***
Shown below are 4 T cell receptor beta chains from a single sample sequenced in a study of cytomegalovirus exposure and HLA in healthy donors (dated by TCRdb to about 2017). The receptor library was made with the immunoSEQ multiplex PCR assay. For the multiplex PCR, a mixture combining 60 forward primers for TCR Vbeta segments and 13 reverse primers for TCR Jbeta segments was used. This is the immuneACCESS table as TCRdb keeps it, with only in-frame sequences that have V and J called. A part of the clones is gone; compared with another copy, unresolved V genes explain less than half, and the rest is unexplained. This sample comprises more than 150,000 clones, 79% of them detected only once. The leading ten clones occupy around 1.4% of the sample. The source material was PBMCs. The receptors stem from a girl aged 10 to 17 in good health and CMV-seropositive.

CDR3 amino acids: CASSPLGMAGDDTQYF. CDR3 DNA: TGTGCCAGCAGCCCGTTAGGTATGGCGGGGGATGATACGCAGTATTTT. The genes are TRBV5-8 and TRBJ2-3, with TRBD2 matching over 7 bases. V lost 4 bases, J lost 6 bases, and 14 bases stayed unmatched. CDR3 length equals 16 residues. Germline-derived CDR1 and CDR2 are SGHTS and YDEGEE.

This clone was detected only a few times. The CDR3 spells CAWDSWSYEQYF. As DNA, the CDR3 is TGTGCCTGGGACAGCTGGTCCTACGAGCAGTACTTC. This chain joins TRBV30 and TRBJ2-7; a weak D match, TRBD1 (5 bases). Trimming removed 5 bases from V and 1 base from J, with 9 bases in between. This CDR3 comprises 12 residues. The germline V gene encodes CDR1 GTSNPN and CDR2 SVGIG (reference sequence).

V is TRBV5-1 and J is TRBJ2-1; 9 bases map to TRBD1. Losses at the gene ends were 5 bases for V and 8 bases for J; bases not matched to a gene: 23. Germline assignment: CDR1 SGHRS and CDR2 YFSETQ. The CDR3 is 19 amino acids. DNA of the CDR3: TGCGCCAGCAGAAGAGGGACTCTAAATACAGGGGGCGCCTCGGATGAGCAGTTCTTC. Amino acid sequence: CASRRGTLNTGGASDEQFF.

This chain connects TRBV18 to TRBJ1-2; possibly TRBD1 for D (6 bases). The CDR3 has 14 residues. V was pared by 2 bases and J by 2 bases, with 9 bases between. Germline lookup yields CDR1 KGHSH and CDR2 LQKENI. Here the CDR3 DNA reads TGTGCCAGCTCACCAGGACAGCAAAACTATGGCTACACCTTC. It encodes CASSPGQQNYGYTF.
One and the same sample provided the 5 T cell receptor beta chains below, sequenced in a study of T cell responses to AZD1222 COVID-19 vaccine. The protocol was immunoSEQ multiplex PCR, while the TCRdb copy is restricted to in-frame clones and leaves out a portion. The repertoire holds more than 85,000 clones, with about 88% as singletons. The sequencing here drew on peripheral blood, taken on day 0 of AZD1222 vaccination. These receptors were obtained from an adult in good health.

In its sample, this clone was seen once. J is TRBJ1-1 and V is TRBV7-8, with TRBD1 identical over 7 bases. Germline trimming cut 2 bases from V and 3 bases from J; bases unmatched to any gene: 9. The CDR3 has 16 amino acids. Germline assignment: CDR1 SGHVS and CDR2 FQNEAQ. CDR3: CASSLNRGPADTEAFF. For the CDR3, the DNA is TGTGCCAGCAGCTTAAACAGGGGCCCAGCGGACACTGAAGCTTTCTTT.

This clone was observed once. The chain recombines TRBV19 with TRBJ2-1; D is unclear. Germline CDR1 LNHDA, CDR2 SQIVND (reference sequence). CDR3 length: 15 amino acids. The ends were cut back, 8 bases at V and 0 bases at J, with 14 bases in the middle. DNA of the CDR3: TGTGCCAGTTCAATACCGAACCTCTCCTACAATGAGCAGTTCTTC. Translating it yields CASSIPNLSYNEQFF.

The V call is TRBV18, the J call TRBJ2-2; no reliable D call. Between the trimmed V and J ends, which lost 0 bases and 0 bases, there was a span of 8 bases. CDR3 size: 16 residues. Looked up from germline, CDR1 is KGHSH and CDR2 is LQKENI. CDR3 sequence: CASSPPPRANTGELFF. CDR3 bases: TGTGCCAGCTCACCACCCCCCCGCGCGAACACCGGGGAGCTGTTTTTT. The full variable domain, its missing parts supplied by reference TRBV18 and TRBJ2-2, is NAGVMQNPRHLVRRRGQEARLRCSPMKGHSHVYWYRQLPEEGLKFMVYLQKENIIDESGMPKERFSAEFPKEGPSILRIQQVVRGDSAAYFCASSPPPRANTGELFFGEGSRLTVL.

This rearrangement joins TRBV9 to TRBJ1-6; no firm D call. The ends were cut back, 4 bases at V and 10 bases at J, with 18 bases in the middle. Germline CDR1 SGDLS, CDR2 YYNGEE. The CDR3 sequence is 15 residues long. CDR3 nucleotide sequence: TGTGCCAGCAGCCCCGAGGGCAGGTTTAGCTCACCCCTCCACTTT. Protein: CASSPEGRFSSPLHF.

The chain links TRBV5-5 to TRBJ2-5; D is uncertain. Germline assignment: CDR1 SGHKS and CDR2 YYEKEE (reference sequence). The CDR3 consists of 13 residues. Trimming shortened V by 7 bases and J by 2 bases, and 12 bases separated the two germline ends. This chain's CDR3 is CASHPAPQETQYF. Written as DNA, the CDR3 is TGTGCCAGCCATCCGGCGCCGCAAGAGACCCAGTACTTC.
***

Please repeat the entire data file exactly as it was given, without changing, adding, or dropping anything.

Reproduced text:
Shown below are 4 T cell receptor beta chains from a single sample sequenced in a study of cytomegalovirus exposure and HLA in healthy donors (dated by TCRdb to about 2017). The receptor library was made with the immunoSEQ multiplex PCR assay. For the multiplex PCR, a mixture combining 60 forward primers for TCR Vbeta segments and 13 reverse primers for TCR Jbeta segments was used. This is the immuneACCESS table as TCRdb keeps it, with only in-frame sequences that have V and J called. A part of the clones is gone; compared with another copy, unresolved V genes explain less than half, and the rest is unexplained. This sample comprises more than 150,000 clones, 79% of them detected only once. The leading ten clones occupy around 1.4% of the sample. The source material was PBMCs. The receptors stem from a girl aged 10 to 17 in good health and CMV-seropositive.

CDR3 amino acids: CASSPLGMAGDDTQYF. CDR3 DNA: TGTGCCAGCAGCCCGTTAGGTATGGCGGGGGATGATACGCAGTATTTT. The genes are TRBV5-8 and TRBJ2-3, with TRBD2 matching over 7 bases. V lost 4 bases, J lost 6 bases, and 14 bases stayed unmatched. CDR3 length equals 16 residues. Germline-derived CDR1 and CDR2 are SGHTS and YDEGEE.

This clone was detected only a few times. The CDR3 spells CAWDSWSYEQYF. As DNA, the CDR3 is TGTGCCTGGGACAGCTGGTCCTACGAGCAGTACTTC. This chain joins TRBV30 and TRBJ2-7; a weak D match, TRBD1 (5 bases). Trimming removed 5 bases from V and 1 base from J, with 9 bases in between. This CDR3 comprises 12 residues. The germline V gene encodes CDR1 GTSNPN and CDR2 SVGIG (reference sequence).

V is TRBV5-1 and J is TRBJ2-1; 9 bases map to TRBD1. Losses at the gene ends were 5 bases for V and 8 bases for J; bases not matched to a gene: 23. Germline assignment: CDR1 SGHRS and CDR2 YFSETQ. The CDR3 is 19 amino acids. DNA of the CDR3: TGCGCCAGCAGAAGAGGGACTCTAAATACAGGGGGCGCCTCGGATGAGCAGTTCTTC. Amino acid sequence: CASRRGTLNTGGASDEQFF.

This chain connects TRBV18 to TRBJ1-2; possibly TRBD1 for D (6 bases). The CDR3 has 14 residues. V was pared by 2 bases and J by 2 bases, with 9 bases between. Germline lookup yields CDR1 KGHSH and CDR2 LQKENI. Here the CDR3 DNA reads TGTGCCAGCTCACCAGGACAGCAAAACTATGGCTACACCTTC. It encodes CASSPGQQNYGYTF.
One and the same sample provided the 5 T cell receptor beta chains below, sequenced in a study of T cell responses to AZD1222 COVID-19 vaccine. The protocol was immunoSEQ multiplex PCR, while the TCRdb copy is restricted to in-frame clones and leaves out a portion. The repertoire holds more than 85,000 clones, with about 88% as singletons. The sequencing here drew on peripheral blood, taken on day 0 of AZD1222 vaccination. These receptors were obtained from an adult in good health.

In its sample, this clone was seen once. J is TRBJ1-1 and V is TRBV7-8, with TRBD1 identical over 7 bases. Germline trimming cut 2 bases from V and 3 bases from J; bases unmatched to any gene: 9. The CDR3 has 16 amino acids. Germline assignment: CDR1 SGHVS and CDR2 FQNEAQ. CDR3: CASSLNRGPADTEAFF. For the CDR3, the DNA is TGTGCCAGCAGCTTAAACAGGGGCCCAGCGGACACTGAAGCTTTCTTT.

This clone was observed once. The chain recombines TRBV19 with TRBJ2-1; D is unclear. Germline CDR1 LNHDA, CDR2 SQIVND (reference sequence). CDR3 length: 15 amino acids. The ends were cut back, 8 bases at V and 0 bases at J, with 14 bases in the middle. DNA of the CDR3: TGTGCCAGTTCAATACCGAACCTCTCCTACAATGAGCAGTTCTTC. Translating it yields CASSIPNLSYNEQFF.

The V call is TRBV18, the J call TRBJ2-2; no reliable D call. Between the trimmed V and J ends, which lost 0 bases and 0 bases, there was a span of 8 bases. CDR3 size: 16 residues. Looked up from germline, CDR1 is KGHSH and CDR2 is LQKENI. CDR3 sequence: CASSPPPRANTGELFF. CDR3 bases: TGTGCCAGCTCACCACCCCCCCGCGCGAACACCGGGGAGCTGTTTTTT. The full variable domain, its missing parts supplied by reference TRBV18 and TRBJ2-2, is NAGVMQNPRHLVRRRGQEARLRCSPMKGHSHVYWYRQLPEEGLKFMVYLQKENIIDESGMPKERFSAEFPKEGPSILRIQQVVRGDSAAYFCASSPPPRANTGELFFGEGSRLTVL.

This rearrangement joins TRBV9 to TRBJ1-6; no firm D call. The ends were cut back, 4 bases at V and 10 bases at J, with 18 bases in the middle. Germline CDR1 SGDLS, CDR2 YYNGEE. The CDR3 sequence is 15 residues long. CDR3 nucleotide sequence: TGTGCCAGCAGCCCCGAGGGCAGGTTTAGCTCACCCCTCCACTTT. Protein: CASSPEGRFSSPLHF.

The chain links TRBV5-5 to TRBJ2-5; D is uncertain. Germline assignment: CDR1 SGHKS and CDR2 YYEKEE (reference sequence). The CDR3 consists of 13 residues. Trimming shortened V by 7 bases and J by 2 bases, and 12 bases separated the two germline ends. This chain's CDR3 is CASHPAPQETQYF. Written as DNA, the CDR3 is TGTGCCAGCCATCCGGCGCCGCAAGAGACCCAGTACTTC.